Did you know plants have hormones? We hear about hormones all the time with reference to people – they’re those things that make teenagers and pregnant women crazy. They’re responsible for inducing and regulating a lot of physiological processes, and not just in humans. All multi-cellular organisms on this planet produce hormones. It’s part of how things grow – you and trees both get bigger, in very distinct ways of course, because of hormones.
Hormones are essentially chemicals that are produced in the body and bind with receptors in cells. It takes only tiny amounts of these chemicals to be effective, as each has a unique chemical structure designed to produce specific results. In short, living things regulate their systems with internally-produced chemicals. The natural process can be interrupted by exposure to other chemicals that trick the cell’s receptors into thinking that it received the hormone, or that somehow block the reception of the natural hormone.
For example, people with type-1 diabetes don’t produce enough of the hormone insulin. They can take insulin shots to help make up for this lack, so all the receptors that require insulin will receive it. Another example is the phytoestrogen (plant estrogen) in soy milk. It mimics the human estrogen hormone and interacts with the receptors for estrogen. For some people, that’s a good thing.
Danger, danger, danger
Where we start getting into trouble is with the chemical soup that’s in our food supply, our air and water, and, by extension, in us. But it doesn’t end there, because we’re spraying these chemical insecticides and herbicides all over the place. Since all plants and animals produce hormones, they’re potentially in danger as well. It’s not well-understood how all the various chemicals we’re continuously exposed to are affecting us physiologically, but the evidence is slowly mounting.
A study of 268 men who had presented themselves to an infertility clinic in Massachusetts showed a direct relationship between levels of testosterone and the amount of insecticide present in their urine. (The insecticides present in these men are mostly manufactured and sold by Dow, known by the trademark names Dursban, Lorsban, as well as the trademark Sevin made by Bayer.)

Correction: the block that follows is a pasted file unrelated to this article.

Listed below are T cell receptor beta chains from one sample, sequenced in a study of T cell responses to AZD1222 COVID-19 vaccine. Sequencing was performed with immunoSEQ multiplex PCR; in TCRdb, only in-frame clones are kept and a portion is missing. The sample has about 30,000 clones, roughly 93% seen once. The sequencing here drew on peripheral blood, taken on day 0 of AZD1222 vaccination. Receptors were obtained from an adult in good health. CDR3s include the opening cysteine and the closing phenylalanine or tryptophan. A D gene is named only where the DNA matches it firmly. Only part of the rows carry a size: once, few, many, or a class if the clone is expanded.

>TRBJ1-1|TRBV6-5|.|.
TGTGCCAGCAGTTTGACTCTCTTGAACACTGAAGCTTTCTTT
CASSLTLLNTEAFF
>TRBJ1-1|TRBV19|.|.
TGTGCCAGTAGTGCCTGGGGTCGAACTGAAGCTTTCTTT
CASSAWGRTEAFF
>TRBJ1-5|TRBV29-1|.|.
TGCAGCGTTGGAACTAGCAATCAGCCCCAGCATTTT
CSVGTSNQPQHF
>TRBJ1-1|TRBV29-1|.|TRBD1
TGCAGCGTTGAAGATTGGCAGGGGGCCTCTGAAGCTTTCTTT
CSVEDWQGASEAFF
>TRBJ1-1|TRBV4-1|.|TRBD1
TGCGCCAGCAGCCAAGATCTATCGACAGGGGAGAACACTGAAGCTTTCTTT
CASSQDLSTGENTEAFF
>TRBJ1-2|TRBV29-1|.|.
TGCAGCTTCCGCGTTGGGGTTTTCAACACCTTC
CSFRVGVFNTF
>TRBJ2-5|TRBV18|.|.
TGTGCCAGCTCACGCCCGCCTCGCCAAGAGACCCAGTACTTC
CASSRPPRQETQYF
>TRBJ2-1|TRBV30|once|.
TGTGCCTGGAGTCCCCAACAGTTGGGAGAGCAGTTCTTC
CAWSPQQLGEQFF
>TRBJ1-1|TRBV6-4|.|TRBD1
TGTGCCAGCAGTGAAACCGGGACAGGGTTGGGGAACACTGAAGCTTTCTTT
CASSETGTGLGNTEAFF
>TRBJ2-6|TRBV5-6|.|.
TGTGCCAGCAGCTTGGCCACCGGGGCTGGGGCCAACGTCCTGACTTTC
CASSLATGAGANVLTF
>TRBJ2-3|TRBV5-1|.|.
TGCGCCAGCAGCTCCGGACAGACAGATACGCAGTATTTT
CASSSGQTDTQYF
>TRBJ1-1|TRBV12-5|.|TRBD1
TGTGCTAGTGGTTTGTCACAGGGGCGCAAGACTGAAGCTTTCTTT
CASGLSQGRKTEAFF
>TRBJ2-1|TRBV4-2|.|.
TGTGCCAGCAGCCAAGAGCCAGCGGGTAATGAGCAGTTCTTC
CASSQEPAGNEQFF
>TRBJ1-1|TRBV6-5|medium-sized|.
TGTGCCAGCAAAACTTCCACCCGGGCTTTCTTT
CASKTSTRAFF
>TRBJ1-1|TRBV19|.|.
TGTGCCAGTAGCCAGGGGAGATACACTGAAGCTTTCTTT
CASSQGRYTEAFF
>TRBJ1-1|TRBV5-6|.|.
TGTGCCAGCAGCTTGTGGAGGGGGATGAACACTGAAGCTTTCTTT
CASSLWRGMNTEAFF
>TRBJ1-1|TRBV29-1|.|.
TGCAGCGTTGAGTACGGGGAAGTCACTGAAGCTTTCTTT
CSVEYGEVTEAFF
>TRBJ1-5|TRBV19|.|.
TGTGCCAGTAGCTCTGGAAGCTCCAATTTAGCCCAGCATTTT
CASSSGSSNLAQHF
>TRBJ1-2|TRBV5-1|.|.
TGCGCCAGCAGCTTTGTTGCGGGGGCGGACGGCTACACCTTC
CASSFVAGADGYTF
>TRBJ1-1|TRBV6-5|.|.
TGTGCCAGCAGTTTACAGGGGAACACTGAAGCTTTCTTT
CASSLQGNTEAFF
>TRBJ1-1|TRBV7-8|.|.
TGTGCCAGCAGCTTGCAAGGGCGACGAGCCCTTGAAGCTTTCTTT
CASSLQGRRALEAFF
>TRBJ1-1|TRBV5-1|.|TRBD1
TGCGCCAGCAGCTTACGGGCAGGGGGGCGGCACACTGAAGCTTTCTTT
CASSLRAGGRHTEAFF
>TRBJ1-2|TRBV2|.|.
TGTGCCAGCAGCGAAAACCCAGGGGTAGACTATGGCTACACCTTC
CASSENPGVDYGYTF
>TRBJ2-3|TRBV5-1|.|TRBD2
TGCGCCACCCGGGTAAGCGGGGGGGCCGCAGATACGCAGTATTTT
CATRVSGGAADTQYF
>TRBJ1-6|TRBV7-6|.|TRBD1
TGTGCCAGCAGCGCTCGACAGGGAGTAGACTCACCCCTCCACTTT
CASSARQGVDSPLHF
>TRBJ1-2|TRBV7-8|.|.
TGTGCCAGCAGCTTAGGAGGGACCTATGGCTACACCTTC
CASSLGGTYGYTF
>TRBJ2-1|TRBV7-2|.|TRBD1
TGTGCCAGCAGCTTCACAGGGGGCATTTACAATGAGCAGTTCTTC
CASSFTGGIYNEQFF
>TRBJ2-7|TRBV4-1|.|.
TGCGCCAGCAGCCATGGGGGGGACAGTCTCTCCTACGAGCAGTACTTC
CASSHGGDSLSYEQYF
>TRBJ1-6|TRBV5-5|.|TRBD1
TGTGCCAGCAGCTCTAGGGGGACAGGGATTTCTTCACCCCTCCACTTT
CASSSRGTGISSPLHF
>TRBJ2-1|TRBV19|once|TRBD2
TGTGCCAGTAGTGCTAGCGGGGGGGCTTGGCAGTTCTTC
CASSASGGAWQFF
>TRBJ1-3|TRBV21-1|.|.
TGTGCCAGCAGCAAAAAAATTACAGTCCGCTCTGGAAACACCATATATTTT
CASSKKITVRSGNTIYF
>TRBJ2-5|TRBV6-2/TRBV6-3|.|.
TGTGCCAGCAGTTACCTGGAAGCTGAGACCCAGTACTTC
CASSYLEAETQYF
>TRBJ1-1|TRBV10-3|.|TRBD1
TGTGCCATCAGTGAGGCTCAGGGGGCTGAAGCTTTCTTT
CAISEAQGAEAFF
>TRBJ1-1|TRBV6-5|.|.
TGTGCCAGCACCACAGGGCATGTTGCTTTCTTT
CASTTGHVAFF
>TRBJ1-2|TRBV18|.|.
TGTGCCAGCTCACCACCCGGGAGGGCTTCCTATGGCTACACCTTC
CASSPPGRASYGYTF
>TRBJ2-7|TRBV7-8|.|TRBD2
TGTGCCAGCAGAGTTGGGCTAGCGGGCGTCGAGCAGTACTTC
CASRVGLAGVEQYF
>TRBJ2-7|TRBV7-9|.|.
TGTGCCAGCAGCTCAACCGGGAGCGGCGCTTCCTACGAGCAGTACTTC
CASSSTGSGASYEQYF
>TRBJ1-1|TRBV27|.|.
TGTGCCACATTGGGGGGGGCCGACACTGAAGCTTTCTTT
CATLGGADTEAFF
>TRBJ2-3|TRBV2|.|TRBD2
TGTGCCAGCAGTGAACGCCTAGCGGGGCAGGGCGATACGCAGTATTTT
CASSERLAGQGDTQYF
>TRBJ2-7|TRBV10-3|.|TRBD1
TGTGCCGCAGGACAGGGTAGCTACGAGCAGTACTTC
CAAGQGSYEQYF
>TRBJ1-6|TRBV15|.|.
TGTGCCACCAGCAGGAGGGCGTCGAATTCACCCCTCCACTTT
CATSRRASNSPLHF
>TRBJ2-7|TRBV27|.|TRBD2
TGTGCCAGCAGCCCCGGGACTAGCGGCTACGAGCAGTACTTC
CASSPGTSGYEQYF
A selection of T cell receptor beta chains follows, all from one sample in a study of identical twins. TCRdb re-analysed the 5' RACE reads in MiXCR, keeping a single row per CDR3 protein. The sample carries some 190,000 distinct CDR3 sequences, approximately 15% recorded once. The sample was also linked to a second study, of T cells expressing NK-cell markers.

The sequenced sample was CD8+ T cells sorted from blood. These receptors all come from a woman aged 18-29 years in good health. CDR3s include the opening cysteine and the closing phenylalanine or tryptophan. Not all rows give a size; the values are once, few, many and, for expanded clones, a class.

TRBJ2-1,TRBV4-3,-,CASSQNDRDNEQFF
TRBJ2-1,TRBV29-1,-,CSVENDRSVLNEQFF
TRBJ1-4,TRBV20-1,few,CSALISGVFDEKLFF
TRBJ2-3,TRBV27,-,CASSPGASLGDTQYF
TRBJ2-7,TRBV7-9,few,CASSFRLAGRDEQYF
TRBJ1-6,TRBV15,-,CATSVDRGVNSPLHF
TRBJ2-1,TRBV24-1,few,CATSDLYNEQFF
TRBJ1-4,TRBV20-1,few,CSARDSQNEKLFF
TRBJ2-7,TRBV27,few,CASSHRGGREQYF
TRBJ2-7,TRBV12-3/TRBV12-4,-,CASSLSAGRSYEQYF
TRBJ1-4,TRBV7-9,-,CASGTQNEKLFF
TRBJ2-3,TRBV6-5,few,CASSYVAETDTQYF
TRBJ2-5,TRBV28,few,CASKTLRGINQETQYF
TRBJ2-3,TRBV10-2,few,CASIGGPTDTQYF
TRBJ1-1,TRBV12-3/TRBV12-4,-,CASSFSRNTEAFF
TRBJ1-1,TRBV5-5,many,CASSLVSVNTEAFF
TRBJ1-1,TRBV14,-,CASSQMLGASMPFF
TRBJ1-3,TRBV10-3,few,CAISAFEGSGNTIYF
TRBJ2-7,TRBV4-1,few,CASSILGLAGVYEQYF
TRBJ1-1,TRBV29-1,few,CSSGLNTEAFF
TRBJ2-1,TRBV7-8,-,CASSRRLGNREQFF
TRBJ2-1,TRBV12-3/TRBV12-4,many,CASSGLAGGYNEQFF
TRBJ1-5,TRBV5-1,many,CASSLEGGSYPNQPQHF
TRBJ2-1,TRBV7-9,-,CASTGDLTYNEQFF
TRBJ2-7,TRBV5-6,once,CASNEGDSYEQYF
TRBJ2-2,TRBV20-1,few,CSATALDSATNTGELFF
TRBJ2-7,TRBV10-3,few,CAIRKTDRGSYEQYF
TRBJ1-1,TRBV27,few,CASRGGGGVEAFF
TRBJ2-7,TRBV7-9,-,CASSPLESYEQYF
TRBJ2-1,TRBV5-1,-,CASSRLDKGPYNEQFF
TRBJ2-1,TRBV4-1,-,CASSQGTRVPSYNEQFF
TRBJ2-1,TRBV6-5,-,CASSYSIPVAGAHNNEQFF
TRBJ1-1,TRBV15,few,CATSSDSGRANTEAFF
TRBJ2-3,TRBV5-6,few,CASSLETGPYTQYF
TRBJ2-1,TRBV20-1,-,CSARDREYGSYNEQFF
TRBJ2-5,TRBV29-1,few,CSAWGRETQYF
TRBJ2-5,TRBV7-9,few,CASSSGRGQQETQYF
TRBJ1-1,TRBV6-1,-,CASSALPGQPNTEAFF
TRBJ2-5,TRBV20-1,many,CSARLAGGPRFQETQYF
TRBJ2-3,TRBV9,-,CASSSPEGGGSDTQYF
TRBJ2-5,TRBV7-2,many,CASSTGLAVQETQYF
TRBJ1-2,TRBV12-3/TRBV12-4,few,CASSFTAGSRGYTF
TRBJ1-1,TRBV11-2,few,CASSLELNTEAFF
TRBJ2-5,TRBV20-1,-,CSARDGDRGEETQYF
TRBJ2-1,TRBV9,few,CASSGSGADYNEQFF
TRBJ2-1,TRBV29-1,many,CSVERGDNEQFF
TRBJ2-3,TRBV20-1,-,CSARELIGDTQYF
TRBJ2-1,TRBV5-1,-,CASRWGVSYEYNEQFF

Widespread insecticide spraying was our answer to west nile virus in many cities across the US, and many cities use insecticides in their parks.
Monsanto’s at it again
Case in point:
Recombinant Bovine Growth Hormone (rBGH) is a genetically-engineered hormone manufactured by Monsanto. It’s similar to a natural hormone found in cows that spurs them to produce milk. The problem is that giving milk-cows enough of this hormone to turn them into cash-cows doesn’t come without side effects.
Cows that are injected with the GE hormone rBGH have a greatly increased (79%) susceptibility to udder infections, called mastitis, leading to increases of bacteria and somatic cells (pus) in the milk (and, yes, there’s a legally allowable limit of pus in milk). Eeewww. And that’s only the part that affects milk-drinkers. The poor cows also get digestive problems and lesions on their knees and hooves. Then there are the antibiotics that are used to treat the mastitis. Yes, you end up drinking those, too. rBGH benefits Monsanto and no one but Monsanto.
You probably know that we’ve just managed to devastate bee populations with insecticides. What you might not know is that what’s actually killing them is a manufactured hormone that’s part of the chemical make-up of the insecticides. Even less-than-lethal doses severely damage a bee’s ability to navigate, communicate, forage, and work communally.
Disruption of the natural hormonal systems in human populations can cause asthma, cancerous tumors, birth defects, diabetes, obesity, developmental disorders, infertility, etc. And what about the dangers to other living things that rely on hormones? We cannot possibly know the extent to which the introduction of so many different chemical compounds will act on the hormone balances of other species, including plants. Sadly, we may be about to find out.